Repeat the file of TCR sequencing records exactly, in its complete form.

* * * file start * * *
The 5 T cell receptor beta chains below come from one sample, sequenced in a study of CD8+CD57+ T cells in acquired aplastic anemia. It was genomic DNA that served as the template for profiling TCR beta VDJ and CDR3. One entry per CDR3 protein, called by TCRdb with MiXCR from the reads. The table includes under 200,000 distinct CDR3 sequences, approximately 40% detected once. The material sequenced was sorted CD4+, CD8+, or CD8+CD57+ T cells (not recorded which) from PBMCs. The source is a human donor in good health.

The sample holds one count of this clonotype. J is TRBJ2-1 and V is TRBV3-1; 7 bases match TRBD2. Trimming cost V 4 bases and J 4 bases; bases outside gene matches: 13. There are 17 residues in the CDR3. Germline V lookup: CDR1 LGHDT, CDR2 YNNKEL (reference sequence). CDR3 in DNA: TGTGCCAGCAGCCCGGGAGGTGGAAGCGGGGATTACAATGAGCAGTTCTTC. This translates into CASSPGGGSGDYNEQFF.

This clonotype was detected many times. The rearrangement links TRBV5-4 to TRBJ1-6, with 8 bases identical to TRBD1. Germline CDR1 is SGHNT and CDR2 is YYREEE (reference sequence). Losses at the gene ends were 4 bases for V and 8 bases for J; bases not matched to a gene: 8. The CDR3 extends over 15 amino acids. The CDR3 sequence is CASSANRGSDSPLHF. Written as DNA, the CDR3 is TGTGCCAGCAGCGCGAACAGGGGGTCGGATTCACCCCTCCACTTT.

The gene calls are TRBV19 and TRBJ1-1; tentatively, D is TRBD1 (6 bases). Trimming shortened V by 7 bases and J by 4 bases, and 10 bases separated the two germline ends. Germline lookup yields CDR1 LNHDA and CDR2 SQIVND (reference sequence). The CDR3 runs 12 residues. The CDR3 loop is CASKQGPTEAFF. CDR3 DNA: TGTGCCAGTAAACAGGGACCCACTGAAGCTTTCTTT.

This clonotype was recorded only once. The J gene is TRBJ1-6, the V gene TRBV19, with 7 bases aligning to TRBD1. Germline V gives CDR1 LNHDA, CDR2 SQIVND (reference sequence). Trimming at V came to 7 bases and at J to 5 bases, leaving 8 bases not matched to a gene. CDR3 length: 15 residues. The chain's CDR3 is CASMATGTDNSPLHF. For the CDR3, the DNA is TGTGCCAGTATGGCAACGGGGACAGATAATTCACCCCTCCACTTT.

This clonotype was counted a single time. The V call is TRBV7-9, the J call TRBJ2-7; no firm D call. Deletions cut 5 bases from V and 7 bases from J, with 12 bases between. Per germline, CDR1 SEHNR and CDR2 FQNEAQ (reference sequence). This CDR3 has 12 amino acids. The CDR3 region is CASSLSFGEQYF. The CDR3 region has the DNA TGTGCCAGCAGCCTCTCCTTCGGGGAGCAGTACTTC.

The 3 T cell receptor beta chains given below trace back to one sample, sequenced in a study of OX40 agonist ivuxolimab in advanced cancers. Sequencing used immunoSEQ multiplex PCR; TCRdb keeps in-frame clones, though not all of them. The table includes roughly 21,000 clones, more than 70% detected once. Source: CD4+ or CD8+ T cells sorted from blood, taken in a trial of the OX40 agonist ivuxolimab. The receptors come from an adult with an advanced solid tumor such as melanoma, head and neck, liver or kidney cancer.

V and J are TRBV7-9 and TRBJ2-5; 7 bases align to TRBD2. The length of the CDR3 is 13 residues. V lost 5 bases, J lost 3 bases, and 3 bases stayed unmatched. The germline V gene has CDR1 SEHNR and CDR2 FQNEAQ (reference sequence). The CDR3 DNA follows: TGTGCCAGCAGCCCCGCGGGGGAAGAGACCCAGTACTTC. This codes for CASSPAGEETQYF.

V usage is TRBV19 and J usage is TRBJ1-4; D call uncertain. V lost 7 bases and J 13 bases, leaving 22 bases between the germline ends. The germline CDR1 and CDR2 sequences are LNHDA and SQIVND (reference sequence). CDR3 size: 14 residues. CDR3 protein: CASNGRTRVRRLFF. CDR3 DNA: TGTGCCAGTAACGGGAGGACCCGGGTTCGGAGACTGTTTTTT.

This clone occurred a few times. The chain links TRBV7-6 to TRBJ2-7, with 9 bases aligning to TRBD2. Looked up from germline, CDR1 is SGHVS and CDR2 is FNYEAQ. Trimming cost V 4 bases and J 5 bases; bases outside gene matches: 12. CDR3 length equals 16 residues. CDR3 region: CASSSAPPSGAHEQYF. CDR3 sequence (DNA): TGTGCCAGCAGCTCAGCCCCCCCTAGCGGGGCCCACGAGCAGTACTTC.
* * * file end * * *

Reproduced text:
The 5 T cell receptor beta chains below come from one sample, sequenced in a study of CD8+CD57+ T cells in acquired aplastic anemia. It was genomic DNA that served as the template for profiling TCR beta VDJ and CDR3. One entry per CDR3 protein, called by TCRdb with MiXCR from the reads. The table includes under 200,000 distinct CDR3 sequences, approximately 40% detected once. The material sequenced was sorted CD4+, CD8+, or CD8+CD57+ T cells (not recorded which) from PBMCs. The source is a human donor in good health.

The sample holds one count of this clonotype. J is TRBJ2-1 and V is TRBV3-1; 7 bases match TRBD2. Trimming cost V 4 bases and J 4 bases; bases outside gene matches: 13. There are 17 residues in the CDR3. Germline V lookup: CDR1 LGHDT, CDR2 YNNKEL (reference sequence). CDR3 in DNA: TGTGCCAGCAGCCCGGGAGGTGGAAGCGGGGATTACAATGAGCAGTTCTTC. This translates into CASSPGGGSGDYNEQFF.

This clonotype was detected many times. The rearrangement links TRBV5-4 to TRBJ1-6, with 8 bases identical to TRBD1. Germline CDR1 is SGHNT and CDR2 is YYREEE (reference sequence). Losses at the gene ends were 4 bases for V and 8 bases for J; bases not matched to a gene: 8. The CDR3 extends over 15 amino acids. The CDR3 sequence is CASSANRGSDSPLHF. Written as DNA, the CDR3 is TGTGCCAGCAGCGCGAACAGGGGGTCGGATTCACCCCTCCACTTT.

The gene calls are TRBV19 and TRBJ1-1; tentatively, D is TRBD1 (6 bases). Trimming shortened V by 7 bases and J by 4 bases, and 10 bases separated the two germline ends. Germline lookup yields CDR1 LNHDA and CDR2 SQIVND (reference sequence). The CDR3 runs 12 residues. The CDR3 loop is CASKQGPTEAFF. CDR3 DNA: TGTGCCAGTAAACAGGGACCCACTGAAGCTTTCTTT.

This clonotype was recorded only once. The J gene is TRBJ1-6, the V gene TRBV19, with 7 bases aligning to TRBD1. Germline V gives CDR1 LNHDA, CDR2 SQIVND (reference sequence). Trimming at V came to 7 bases and at J to 5 bases, leaving 8 bases not matched to a gene. CDR3 length: 15 residues. The chain's CDR3 is CASMATGTDNSPLHF. For the CDR3, the DNA is TGTGCCAGTATGGCAACGGGGACAGATAATTCACCCCTCCACTTT.

This clonotype was counted a single time. The V call is TRBV7-9, the J call TRBJ2-7; no firm D call. Deletions cut 5 bases from V and 7 bases from J, with 12 bases between. Per germline, CDR1 SEHNR and CDR2 FQNEAQ (reference sequence). This CDR3 has 12 amino acids. The CDR3 region is CASSLSFGEQYF. The CDR3 region has the DNA TGTGCCAGCAGCCTCTCCTTCGGGGAGCAGTACTTC.

The 3 T cell receptor beta chains given below trace back to one sample, sequenced in a study of OX40 agonist ivuxolimab in advanced cancers. Sequencing used immunoSEQ multiplex PCR; TCRdb keeps in-frame clones, though not all of them. The table includes roughly 21,000 clones, more than 70% detected once. Source: CD4+ or CD8+ T cells sorted from blood, taken in a trial of the OX40 agonist ivuxolimab. The receptors come from an adult with an advanced solid tumor such as melanoma, head and neck, liver or kidney cancer.

V and J are TRBV7-9 and TRBJ2-5; 7 bases align to TRBD2. The length of the CDR3 is 13 residues. V lost 5 bases, J lost 3 bases, and 3 bases stayed unmatched. The germline V gene has CDR1 SEHNR and CDR2 FQNEAQ (reference sequence). The CDR3 DNA follows: TGTGCCAGCAGCCCCGCGGGGGAAGAGACCCAGTACTTC. This codes for CASSPAGEETQYF.

V usage is TRBV19 and J usage is TRBJ1-4; D call uncertain. V lost 7 bases and J 13 bases, leaving 22 bases between the germline ends. The germline CDR1 and CDR2 sequences are LNHDA and SQIVND (reference sequence). CDR3 size: 14 residues. CDR3 protein: CASNGRTRVRRLFF. CDR3 DNA: TGTGCCAGTAACGGGAGGACCCGGGTTCGGAGACTGTTTTTT.

This clone occurred a few times. The chain links TRBV7-6 to TRBJ2-7, with 9 bases aligning to TRBD2. Looked up from germline, CDR1 is SGHVS and CDR2 is FNYEAQ. Trimming cost V 4 bases and J 5 bases; bases outside gene matches: 12. CDR3 length equals 16 residues. CDR3 region: CASSSAPPSGAHEQYF. CDR3 sequence (DNA): TGTGCCAGCAGCTCAGCCCCCCCTAGCGGGGCCCACGAGCAGTACTTC.